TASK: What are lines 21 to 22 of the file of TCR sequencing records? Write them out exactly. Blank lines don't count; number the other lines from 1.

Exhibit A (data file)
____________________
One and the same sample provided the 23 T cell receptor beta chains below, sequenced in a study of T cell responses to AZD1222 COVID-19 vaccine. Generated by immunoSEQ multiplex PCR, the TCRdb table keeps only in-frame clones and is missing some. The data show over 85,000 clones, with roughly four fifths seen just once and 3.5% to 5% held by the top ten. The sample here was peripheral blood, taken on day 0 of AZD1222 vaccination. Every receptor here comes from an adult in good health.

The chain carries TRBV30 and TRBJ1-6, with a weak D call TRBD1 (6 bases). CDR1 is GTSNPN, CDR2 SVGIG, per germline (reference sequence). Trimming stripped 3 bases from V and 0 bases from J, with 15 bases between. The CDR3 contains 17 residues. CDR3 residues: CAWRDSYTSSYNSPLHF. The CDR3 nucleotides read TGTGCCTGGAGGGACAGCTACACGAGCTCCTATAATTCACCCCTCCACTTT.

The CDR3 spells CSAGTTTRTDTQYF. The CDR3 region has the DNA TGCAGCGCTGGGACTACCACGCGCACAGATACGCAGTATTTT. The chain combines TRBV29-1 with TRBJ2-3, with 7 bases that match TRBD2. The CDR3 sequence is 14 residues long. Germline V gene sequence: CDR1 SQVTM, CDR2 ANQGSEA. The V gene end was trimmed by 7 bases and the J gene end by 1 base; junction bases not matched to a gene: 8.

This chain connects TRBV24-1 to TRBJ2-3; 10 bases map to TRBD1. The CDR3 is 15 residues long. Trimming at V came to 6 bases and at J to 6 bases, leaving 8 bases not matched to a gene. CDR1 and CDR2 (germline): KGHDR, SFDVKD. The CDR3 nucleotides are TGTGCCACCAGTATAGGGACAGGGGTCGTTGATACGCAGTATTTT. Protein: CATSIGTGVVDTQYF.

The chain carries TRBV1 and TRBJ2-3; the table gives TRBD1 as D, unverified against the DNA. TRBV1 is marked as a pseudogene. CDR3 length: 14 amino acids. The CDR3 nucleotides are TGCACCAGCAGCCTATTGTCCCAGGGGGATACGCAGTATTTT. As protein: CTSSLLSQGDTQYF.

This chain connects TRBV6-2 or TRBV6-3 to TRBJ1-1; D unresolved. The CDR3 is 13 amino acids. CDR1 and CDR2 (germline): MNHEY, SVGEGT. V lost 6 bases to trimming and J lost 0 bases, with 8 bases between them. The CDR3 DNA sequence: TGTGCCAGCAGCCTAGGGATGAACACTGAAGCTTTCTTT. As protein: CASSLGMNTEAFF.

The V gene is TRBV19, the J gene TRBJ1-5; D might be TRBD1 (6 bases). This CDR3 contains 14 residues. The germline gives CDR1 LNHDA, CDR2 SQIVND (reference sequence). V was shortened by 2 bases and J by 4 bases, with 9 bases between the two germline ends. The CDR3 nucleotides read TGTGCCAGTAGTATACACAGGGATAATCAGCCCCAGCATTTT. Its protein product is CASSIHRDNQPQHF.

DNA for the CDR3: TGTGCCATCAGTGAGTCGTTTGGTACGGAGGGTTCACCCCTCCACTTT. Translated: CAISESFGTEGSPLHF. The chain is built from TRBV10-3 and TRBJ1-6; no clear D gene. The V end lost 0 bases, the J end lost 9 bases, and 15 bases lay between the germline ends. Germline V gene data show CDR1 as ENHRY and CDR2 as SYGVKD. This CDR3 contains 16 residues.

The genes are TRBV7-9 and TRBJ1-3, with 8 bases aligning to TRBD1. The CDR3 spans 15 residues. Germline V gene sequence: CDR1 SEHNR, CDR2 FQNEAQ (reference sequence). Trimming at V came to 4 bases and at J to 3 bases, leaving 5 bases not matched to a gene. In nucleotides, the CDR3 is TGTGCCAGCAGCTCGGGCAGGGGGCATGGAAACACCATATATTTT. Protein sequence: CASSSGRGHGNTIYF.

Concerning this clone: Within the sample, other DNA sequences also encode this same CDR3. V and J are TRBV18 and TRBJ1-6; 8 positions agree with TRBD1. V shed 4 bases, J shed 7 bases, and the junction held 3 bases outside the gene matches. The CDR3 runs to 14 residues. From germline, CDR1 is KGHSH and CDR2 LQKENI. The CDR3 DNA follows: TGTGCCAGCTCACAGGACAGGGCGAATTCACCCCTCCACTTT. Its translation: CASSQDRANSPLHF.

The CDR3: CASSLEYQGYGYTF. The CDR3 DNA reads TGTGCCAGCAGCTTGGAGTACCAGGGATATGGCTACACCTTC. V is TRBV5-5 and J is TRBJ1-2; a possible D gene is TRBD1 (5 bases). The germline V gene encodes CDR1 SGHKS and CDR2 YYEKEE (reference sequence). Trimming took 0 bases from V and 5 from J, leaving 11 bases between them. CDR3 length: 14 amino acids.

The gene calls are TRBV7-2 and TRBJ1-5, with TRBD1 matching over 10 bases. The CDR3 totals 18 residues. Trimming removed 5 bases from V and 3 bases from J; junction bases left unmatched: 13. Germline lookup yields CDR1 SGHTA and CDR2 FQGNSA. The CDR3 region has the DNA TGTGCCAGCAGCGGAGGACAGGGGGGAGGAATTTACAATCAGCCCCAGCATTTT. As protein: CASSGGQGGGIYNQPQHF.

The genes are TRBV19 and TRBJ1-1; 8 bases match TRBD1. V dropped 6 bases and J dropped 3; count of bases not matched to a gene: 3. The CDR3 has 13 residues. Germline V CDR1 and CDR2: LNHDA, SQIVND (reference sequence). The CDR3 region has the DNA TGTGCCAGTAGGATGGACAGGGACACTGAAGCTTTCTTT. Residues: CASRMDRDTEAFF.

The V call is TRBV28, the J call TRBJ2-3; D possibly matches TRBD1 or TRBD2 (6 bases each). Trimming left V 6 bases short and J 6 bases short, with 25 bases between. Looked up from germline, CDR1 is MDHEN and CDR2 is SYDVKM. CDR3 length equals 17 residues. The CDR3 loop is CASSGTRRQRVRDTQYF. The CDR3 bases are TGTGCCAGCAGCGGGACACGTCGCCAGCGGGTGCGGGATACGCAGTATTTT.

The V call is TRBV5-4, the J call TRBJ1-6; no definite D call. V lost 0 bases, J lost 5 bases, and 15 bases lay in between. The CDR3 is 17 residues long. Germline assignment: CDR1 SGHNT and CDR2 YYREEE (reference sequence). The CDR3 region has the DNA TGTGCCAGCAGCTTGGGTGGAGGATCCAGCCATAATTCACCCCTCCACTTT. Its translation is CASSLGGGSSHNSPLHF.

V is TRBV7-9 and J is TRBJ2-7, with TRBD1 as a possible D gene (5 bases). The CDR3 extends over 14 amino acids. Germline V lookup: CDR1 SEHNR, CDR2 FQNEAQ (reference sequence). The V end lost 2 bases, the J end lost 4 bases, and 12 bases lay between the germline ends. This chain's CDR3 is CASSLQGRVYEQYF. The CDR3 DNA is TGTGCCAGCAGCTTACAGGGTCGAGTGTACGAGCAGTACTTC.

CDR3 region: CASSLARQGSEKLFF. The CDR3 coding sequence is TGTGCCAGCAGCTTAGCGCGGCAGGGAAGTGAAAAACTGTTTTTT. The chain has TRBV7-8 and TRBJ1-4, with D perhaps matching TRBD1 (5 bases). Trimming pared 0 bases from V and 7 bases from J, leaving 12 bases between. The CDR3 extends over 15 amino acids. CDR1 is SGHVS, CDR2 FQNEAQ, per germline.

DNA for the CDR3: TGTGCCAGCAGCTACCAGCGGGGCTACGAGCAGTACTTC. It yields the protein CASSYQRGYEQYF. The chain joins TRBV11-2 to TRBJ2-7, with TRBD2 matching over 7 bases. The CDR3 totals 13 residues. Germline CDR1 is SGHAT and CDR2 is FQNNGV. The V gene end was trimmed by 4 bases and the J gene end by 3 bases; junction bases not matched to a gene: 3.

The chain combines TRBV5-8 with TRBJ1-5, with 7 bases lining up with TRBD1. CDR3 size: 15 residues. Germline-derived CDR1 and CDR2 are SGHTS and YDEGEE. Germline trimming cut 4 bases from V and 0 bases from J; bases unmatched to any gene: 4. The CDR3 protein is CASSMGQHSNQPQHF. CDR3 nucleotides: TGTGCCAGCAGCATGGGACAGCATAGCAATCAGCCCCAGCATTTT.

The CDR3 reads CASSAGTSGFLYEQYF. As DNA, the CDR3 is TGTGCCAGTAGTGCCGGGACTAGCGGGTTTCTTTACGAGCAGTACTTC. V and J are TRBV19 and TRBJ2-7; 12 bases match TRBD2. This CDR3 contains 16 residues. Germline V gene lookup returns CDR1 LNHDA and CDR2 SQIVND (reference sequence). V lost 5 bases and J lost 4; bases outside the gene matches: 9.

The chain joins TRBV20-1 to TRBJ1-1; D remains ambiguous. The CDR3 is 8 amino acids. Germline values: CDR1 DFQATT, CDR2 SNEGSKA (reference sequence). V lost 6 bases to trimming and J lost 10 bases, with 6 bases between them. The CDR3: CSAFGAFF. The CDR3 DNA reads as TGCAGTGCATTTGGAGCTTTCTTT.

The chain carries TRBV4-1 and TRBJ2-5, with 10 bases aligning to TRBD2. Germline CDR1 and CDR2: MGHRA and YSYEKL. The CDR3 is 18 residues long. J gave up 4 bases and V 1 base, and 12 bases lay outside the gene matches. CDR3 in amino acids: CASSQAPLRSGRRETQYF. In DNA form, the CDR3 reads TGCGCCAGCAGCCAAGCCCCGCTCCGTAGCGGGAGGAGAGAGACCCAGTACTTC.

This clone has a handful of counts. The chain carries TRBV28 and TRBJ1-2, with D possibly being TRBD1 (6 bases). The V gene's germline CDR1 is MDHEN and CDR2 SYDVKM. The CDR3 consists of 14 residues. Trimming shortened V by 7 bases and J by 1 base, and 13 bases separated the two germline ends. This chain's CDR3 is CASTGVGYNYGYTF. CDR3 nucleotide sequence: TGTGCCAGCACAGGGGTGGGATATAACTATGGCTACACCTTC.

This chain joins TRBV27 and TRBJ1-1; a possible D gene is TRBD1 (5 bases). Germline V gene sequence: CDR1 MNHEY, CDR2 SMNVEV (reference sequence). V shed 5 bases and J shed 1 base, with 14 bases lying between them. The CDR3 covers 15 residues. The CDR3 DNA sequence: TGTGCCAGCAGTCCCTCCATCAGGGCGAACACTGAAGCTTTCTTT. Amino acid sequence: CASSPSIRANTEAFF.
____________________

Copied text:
The chain joins TRBV20-1 to TRBJ1-1; D remains ambiguous. The CDR3 is 8 amino acids. Germline values: CDR1 DFQATT, CDR2 SNEGSKA (reference sequence). V lost 6 bases to trimming and J lost 10 bases, with 6 bases between them. The CDR3: CSAFGAFF. The CDR3 DNA reads as TGCAGTGCATTTGGAGCTTTCTTT.

The chain carries TRBV4-1 and TRBJ2-5, with 10 bases aligning to TRBD2. Germline CDR1 and CDR2: MGHRA and YSYEKL. The CDR3 is 18 residues long. J gave up 4 bases and V 1 base, and 12 bases lay outside the gene matches. CDR3 in amino acids: CASSQAPLRSGRRETQYF. In DNA form, the CDR3 reads TGCGCCAGCAGCCAAGCCCCGCTCCGTAGCGGGAGGAGAGAGACCCAGTACTTC.